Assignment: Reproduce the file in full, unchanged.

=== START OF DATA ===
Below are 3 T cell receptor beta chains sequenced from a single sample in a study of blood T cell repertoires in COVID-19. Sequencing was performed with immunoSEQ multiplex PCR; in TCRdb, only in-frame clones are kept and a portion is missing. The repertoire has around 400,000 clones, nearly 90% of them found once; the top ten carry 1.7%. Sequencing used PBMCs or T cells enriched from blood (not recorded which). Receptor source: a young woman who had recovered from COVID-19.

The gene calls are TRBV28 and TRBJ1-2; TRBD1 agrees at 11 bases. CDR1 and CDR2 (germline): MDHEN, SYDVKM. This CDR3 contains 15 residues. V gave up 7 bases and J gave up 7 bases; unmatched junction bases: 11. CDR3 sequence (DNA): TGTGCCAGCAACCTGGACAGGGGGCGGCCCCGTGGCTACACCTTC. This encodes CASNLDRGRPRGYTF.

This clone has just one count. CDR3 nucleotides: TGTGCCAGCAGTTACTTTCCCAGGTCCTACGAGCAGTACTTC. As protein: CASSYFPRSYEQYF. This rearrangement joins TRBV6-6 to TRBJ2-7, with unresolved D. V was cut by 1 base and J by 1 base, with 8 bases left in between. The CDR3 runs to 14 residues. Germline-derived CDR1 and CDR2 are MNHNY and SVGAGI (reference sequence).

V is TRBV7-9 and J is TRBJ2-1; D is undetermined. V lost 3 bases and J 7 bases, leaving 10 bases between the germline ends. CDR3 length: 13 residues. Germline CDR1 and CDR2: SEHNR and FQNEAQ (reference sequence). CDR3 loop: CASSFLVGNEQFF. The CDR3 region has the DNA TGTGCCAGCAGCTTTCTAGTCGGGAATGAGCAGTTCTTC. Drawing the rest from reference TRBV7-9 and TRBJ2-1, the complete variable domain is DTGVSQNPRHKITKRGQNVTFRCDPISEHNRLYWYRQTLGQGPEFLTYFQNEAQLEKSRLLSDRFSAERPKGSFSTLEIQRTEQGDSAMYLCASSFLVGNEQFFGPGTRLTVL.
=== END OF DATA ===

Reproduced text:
Below are 3 T cell receptor beta chains sequenced from a single sample in a study of blood T cell repertoires in COVID-19. Sequencing was performed with immunoSEQ multiplex PCR; in TCRdb, only in-frame clones are kept and a portion is missing. The repertoire has around 400,000 clones, nearly 90% of them found once; the top ten carry 1.7%. Sequencing used PBMCs or T cells enriched from blood (not recorded which). Receptor source: a young woman who had recovered from COVID-19.

The gene calls are TRBV28 and TRBJ1-2; TRBD1 agrees at 11 bases. CDR1 and CDR2 (germline): MDHEN, SYDVKM. This CDR3 contains 15 residues. V gave up 7 bases and J gave up 7 bases; unmatched junction bases: 11. CDR3 sequence (DNA): TGTGCCAGCAACCTGGACAGGGGGCGGCCCCGTGGCTACACCTTC. This encodes CASNLDRGRPRGYTF.

This clone has just one count. CDR3 nucleotides: TGTGCCAGCAGTTACTTTCCCAGGTCCTACGAGCAGTACTTC. As protein: CASSYFPRSYEQYF. This rearrangement joins TRBV6-6 to TRBJ2-7, with unresolved D. V was cut by 1 base and J by 1 base, with 8 bases left in between. The CDR3 runs to 14 residues. Germline-derived CDR1 and CDR2 are MNHNY and SVGAGI (reference sequence).

V is TRBV7-9 and J is TRBJ2-1; D is undetermined. V lost 3 bases and J 7 bases, leaving 10 bases between the germline ends. CDR3 length: 13 residues. Germline CDR1 and CDR2: SEHNR and FQNEAQ (reference sequence). CDR3 loop: CASSFLVGNEQFF. The CDR3 region has the DNA TGTGCCAGCAGCTTTCTAGTCGGGAATGAGCAGTTCTTC. Drawing the rest from reference TRBV7-9 and TRBJ2-1, the complete variable domain is DTGVSQNPRHKITKRGQNVTFRCDPISEHNRLYWYRQTLGQGPEFLTYFQNEAQLEKSRLLSDRFSAERPKGSFSTLEIQRTEQGDSAMYLCASSFLVGNEQFFGPGTRLTVL.